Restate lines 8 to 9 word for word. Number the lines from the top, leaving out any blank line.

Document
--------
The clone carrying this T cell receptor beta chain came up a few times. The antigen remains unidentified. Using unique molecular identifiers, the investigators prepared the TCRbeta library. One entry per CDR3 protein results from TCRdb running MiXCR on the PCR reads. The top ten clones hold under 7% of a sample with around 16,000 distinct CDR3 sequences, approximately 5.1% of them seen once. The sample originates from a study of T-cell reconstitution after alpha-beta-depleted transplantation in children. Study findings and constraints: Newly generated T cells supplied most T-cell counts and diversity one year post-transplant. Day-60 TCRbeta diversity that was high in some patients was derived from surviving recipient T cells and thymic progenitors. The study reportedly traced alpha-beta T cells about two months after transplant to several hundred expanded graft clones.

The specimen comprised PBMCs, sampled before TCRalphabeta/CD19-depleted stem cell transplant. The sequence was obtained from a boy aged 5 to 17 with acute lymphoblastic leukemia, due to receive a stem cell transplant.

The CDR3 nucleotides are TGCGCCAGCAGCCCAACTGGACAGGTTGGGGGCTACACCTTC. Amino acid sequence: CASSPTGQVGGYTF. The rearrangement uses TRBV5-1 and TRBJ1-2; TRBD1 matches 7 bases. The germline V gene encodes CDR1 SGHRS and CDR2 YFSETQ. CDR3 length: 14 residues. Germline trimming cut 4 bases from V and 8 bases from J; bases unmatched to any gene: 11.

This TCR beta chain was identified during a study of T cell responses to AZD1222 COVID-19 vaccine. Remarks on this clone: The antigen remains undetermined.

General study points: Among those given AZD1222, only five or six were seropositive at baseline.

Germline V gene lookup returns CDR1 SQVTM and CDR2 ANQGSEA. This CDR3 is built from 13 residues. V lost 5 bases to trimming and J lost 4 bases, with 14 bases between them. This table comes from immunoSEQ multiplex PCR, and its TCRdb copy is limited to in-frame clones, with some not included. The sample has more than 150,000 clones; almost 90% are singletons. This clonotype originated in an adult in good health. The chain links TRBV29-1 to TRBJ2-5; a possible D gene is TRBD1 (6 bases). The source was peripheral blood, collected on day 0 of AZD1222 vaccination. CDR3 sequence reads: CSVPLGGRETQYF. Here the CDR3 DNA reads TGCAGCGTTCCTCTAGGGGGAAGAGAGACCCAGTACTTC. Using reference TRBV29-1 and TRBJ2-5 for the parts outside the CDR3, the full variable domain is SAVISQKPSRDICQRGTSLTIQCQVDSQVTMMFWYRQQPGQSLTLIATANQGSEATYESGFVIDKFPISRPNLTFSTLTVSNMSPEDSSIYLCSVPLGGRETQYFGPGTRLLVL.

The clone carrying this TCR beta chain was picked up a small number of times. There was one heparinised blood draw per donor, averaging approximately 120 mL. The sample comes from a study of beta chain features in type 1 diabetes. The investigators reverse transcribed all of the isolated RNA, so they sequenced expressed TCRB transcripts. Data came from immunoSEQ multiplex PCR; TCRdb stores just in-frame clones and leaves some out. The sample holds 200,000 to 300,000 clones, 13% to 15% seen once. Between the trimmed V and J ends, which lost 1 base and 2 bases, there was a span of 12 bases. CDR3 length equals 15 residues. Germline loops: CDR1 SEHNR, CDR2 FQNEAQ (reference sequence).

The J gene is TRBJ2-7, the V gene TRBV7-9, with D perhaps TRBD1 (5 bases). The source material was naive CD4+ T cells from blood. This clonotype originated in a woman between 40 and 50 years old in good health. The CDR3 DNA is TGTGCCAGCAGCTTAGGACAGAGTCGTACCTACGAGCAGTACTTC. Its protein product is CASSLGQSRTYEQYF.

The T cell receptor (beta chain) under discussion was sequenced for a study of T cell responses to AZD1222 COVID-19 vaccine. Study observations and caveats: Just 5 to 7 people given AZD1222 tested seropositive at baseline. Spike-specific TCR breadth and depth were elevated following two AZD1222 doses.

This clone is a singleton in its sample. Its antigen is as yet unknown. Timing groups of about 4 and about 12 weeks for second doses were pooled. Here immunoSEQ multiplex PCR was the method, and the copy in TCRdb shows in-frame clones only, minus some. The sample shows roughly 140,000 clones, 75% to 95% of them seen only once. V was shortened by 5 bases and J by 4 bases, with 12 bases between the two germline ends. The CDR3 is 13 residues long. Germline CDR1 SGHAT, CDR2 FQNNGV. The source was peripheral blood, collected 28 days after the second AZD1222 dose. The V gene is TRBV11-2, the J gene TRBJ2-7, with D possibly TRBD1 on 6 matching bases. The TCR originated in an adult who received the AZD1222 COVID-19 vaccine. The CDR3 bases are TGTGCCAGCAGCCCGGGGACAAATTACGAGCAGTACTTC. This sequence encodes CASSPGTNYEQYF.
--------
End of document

The J gene is TRBJ2-7, the V gene TRBV7-9, with D perhaps TRBD1 (5 bases). The source material was naive CD4+ T cells from blood. This clonotype originated in a woman between 40 and 50 years old in good health. The CDR3 DNA is TGTGCCAGCAGCTTAGGACAGAGTCGTACCTACGAGCAGTACTTC. Its protein product is CASSLGQSRTYEQYF.

The T cell receptor (beta chain) under discussion was sequenced for a study of T cell responses to AZD1222 COVID-19 vaccine. Study observations and caveats: Just 5 to 7 people given AZD1222 tested seropositive at baseline. Spike-specific TCR breadth and depth were elevated following two AZD1222 doses.